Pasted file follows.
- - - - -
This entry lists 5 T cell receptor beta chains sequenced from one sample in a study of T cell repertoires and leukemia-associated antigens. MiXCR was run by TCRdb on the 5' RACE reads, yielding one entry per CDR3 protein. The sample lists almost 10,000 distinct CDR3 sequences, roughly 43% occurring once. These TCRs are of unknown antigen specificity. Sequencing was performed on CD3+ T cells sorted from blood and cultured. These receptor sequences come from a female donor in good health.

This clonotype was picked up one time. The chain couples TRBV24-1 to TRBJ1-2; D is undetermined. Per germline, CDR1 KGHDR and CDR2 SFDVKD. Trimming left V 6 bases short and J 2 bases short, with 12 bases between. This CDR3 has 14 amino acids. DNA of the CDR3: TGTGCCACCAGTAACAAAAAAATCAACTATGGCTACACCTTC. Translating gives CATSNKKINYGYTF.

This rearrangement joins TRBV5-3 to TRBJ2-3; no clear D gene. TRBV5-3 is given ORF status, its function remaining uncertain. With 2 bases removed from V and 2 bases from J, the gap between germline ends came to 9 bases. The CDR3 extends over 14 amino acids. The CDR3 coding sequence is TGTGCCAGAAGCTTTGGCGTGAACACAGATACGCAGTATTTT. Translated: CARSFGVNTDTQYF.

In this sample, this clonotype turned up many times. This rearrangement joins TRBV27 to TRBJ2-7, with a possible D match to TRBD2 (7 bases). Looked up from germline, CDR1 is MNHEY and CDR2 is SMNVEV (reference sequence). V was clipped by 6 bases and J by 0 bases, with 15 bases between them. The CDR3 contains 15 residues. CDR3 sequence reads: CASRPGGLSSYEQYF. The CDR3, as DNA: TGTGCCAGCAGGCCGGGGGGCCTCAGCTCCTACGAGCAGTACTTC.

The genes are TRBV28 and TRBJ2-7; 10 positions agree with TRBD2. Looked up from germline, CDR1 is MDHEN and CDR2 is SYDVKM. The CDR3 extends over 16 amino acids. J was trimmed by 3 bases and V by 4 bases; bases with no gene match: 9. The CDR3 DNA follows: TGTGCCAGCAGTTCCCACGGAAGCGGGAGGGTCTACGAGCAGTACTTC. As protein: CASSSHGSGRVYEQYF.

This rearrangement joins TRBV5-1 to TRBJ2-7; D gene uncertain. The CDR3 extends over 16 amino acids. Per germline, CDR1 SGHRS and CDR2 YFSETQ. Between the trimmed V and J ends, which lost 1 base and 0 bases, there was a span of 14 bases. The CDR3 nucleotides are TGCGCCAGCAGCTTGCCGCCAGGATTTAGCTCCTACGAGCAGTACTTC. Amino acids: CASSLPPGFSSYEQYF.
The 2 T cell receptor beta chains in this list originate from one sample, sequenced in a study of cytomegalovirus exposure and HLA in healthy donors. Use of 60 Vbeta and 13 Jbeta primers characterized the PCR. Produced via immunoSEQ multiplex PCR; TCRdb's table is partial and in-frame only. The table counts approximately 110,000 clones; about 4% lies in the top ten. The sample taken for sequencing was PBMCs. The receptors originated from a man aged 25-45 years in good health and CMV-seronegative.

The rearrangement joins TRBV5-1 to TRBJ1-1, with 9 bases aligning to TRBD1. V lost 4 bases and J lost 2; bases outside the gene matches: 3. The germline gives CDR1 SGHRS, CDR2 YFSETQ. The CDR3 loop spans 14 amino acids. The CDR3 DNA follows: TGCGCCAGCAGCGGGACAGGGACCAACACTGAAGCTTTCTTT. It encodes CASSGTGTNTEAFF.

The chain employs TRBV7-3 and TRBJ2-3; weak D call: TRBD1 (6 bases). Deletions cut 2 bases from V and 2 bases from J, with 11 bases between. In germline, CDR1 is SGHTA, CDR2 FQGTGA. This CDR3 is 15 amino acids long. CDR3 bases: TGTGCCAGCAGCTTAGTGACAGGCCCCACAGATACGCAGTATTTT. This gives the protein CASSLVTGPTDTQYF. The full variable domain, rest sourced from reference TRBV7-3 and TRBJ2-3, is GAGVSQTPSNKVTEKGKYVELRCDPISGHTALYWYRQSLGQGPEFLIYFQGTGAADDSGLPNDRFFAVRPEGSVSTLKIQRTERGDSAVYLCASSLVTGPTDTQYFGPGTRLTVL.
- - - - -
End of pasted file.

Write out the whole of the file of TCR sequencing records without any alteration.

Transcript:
This entry lists 5 T cell receptor beta chains sequenced from one sample in a study of T cell repertoires and leukemia-associated antigens. MiXCR was run by TCRdb on the 5' RACE reads, yielding one entry per CDR3 protein. The sample lists almost 10,000 distinct CDR3 sequences, roughly 43% occurring once. These TCRs are of unknown antigen specificity. Sequencing was performed on CD3+ T cells sorted from blood and cultured. These receptor sequences come from a female donor in good health.

This clonotype was picked up one time. The chain couples TRBV24-1 to TRBJ1-2; D is undetermined. Per germline, CDR1 KGHDR and CDR2 SFDVKD. Trimming left V 6 bases short and J 2 bases short, with 12 bases between. This CDR3 has 14 amino acids. DNA of the CDR3: TGTGCCACCAGTAACAAAAAAATCAACTATGGCTACACCTTC. Translating gives CATSNKKINYGYTF.

This rearrangement joins TRBV5-3 to TRBJ2-3; no clear D gene. TRBV5-3 is given ORF status, its function remaining uncertain. With 2 bases removed from V and 2 bases from J, the gap between germline ends came to 9 bases. The CDR3 extends over 14 amino acids. The CDR3 coding sequence is TGTGCCAGAAGCTTTGGCGTGAACACAGATACGCAGTATTTT. Translated: CARSFGVNTDTQYF.

In this sample, this clonotype turned up many times. This rearrangement joins TRBV27 to TRBJ2-7, with a possible D match to TRBD2 (7 bases). Looked up from germline, CDR1 is MNHEY and CDR2 is SMNVEV (reference sequence). V was clipped by 6 bases and J by 0 bases, with 15 bases between them. The CDR3 contains 15 residues. CDR3 sequence reads: CASRPGGLSSYEQYF. The CDR3, as DNA: TGTGCCAGCAGGCCGGGGGGCCTCAGCTCCTACGAGCAGTACTTC.

The genes are TRBV28 and TRBJ2-7; 10 positions agree with TRBD2. Looked up from germline, CDR1 is MDHEN and CDR2 is SYDVKM. The CDR3 extends over 16 amino acids. J was trimmed by 3 bases and V by 4 bases; bases with no gene match: 9. The CDR3 DNA follows: TGTGCCAGCAGTTCCCACGGAAGCGGGAGGGTCTACGAGCAGTACTTC. As protein: CASSSHGSGRVYEQYF.

This rearrangement joins TRBV5-1 to TRBJ2-7; D gene uncertain. The CDR3 extends over 16 amino acids. Per germline, CDR1 SGHRS and CDR2 YFSETQ. Between the trimmed V and J ends, which lost 1 base and 0 bases, there was a span of 14 bases. The CDR3 nucleotides are TGCGCCAGCAGCTTGCCGCCAGGATTTAGCTCCTACGAGCAGTACTTC. Amino acids: CASSLPPGFSSYEQYF.
The 2 T cell receptor beta chains in this list originate from one sample, sequenced in a study of cytomegalovirus exposure and HLA in healthy donors. Use of 60 Vbeta and 13 Jbeta primers characterized the PCR. Produced via immunoSEQ multiplex PCR; TCRdb's table is partial and in-frame only. The table counts approximately 110,000 clones; about 4% lies in the top ten. The sample taken for sequencing was PBMCs. The receptors originated from a man aged 25-45 years in good health and CMV-seronegative.

The rearrangement joins TRBV5-1 to TRBJ1-1, with 9 bases aligning to TRBD1. V lost 4 bases and J lost 2; bases outside the gene matches: 3. The germline gives CDR1 SGHRS, CDR2 YFSETQ. The CDR3 loop spans 14 amino acids. The CDR3 DNA follows: TGCGCCAGCAGCGGGACAGGGACCAACACTGAAGCTTTCTTT. It encodes CASSGTGTNTEAFF.

The chain employs TRBV7-3 and TRBJ2-3; weak D call: TRBD1 (6 bases). Deletions cut 2 bases from V and 2 bases from J, with 11 bases between. In germline, CDR1 is SGHTA, CDR2 FQGTGA. This CDR3 is 15 amino acids long. CDR3 bases: TGTGCCAGCAGCTTAGTGACAGGCCCCACAGATACGCAGTATTTT. This gives the protein CASSLVTGPTDTQYF. The full variable domain, rest sourced from reference TRBV7-3 and TRBJ2-3, is GAGVSQTPSNKVTEKGKYVELRCDPISGHTALYWYRQSLGQGPEFLIYFQGTGAADDSGLPNDRFFAVRPEGSVSTLKIQRTERGDSAVYLCASSLVTGPTDTQYFGPGTRLTVL.